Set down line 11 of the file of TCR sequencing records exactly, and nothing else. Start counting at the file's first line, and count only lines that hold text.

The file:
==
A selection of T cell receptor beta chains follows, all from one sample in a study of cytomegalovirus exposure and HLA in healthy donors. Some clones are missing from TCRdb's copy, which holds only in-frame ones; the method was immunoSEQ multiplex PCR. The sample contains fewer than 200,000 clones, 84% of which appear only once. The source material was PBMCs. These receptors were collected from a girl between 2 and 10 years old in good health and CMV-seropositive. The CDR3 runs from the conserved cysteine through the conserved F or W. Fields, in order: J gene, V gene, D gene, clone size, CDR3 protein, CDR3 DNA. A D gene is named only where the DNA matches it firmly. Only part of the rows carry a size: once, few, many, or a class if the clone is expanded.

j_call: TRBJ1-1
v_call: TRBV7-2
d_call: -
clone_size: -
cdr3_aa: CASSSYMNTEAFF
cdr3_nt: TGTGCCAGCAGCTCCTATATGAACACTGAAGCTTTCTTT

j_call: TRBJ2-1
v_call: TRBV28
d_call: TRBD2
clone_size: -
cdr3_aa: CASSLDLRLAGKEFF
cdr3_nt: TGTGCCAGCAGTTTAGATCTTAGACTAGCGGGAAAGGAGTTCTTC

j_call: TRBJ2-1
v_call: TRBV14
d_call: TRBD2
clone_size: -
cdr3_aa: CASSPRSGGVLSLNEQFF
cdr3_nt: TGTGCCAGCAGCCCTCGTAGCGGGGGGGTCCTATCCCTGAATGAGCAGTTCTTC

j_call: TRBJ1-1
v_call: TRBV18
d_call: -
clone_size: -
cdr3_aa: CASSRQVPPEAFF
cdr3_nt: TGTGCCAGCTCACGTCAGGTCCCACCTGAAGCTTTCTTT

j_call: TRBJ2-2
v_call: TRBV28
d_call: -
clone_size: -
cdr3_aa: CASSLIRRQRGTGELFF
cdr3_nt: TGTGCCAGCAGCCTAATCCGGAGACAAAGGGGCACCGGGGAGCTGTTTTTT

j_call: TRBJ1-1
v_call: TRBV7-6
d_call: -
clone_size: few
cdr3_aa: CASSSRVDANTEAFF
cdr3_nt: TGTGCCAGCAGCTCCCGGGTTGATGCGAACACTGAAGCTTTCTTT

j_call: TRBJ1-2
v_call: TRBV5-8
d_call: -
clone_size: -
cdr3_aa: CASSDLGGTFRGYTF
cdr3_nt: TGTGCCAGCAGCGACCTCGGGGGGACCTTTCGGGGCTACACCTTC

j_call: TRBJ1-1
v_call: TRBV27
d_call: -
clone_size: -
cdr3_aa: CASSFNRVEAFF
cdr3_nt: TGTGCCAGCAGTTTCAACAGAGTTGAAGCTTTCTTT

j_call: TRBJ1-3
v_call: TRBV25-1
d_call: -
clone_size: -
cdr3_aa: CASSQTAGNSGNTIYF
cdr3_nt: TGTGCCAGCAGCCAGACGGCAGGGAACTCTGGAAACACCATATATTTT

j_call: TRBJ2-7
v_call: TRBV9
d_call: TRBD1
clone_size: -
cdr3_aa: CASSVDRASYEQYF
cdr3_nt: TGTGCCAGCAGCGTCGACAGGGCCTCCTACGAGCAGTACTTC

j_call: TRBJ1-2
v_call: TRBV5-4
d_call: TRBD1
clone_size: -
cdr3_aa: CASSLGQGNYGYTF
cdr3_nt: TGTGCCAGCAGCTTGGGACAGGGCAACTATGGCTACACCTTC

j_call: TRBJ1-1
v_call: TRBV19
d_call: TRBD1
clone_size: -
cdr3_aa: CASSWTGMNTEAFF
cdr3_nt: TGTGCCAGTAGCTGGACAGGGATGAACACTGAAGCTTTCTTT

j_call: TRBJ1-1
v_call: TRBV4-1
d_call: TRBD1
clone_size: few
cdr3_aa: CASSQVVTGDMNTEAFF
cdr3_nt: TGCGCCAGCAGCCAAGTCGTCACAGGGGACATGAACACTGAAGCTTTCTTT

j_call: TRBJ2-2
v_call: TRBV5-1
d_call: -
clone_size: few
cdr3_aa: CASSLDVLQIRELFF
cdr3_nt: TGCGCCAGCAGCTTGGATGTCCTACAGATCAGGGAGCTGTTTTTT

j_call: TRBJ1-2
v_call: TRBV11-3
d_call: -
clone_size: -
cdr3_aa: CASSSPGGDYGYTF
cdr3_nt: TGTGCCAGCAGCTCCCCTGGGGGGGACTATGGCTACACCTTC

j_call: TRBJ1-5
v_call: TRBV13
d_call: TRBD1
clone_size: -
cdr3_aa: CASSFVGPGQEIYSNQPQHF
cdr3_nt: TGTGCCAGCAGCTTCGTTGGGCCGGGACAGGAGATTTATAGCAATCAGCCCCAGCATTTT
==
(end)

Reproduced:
clone_size: -